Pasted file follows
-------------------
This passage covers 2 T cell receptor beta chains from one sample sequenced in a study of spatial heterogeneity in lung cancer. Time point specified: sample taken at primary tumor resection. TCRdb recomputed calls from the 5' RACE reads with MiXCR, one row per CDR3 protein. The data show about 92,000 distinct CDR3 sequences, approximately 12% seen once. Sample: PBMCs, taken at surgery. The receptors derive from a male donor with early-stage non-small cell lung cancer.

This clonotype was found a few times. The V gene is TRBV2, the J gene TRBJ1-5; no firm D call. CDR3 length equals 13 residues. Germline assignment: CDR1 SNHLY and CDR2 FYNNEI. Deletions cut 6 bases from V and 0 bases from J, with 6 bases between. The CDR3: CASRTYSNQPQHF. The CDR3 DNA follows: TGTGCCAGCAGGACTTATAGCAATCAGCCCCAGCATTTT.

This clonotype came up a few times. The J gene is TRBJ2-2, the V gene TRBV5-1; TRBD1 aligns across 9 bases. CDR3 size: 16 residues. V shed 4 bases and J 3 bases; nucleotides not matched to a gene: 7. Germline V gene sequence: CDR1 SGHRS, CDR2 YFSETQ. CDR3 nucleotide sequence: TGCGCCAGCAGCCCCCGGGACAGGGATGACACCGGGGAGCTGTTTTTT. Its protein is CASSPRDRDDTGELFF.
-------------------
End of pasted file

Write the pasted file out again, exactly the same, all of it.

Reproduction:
This passage covers 2 T cell receptor beta chains from one sample sequenced in a study of spatial heterogeneity in lung cancer. Time point specified: sample taken at primary tumor resection. TCRdb recomputed calls from the 5' RACE reads with MiXCR, one row per CDR3 protein. The data show about 92,000 distinct CDR3 sequences, approximately 12% seen once. Sample: PBMCs, taken at surgery. The receptors derive from a male donor with early-stage non-small cell lung cancer.

This clonotype was found a few times. The V gene is TRBV2, the J gene TRBJ1-5; no firm D call. CDR3 length equals 13 residues. Germline assignment: CDR1 SNHLY and CDR2 FYNNEI. Deletions cut 6 bases from V and 0 bases from J, with 6 bases between. The CDR3: CASRTYSNQPQHF. The CDR3 DNA follows: TGTGCCAGCAGGACTTATAGCAATCAGCCCCAGCATTTT.

This clonotype came up a few times. The J gene is TRBJ2-2, the V gene TRBV5-1; TRBD1 aligns across 9 bases. CDR3 size: 16 residues. V shed 4 bases and J 3 bases; nucleotides not matched to a gene: 7. Germline V gene sequence: CDR1 SGHRS, CDR2 YFSETQ. CDR3 nucleotide sequence: TGCGCCAGCAGCCCCCGGGACAGGGATGACACCGGGGAGCTGTTTTTT. Its protein is CASSPRDRDDTGELFF.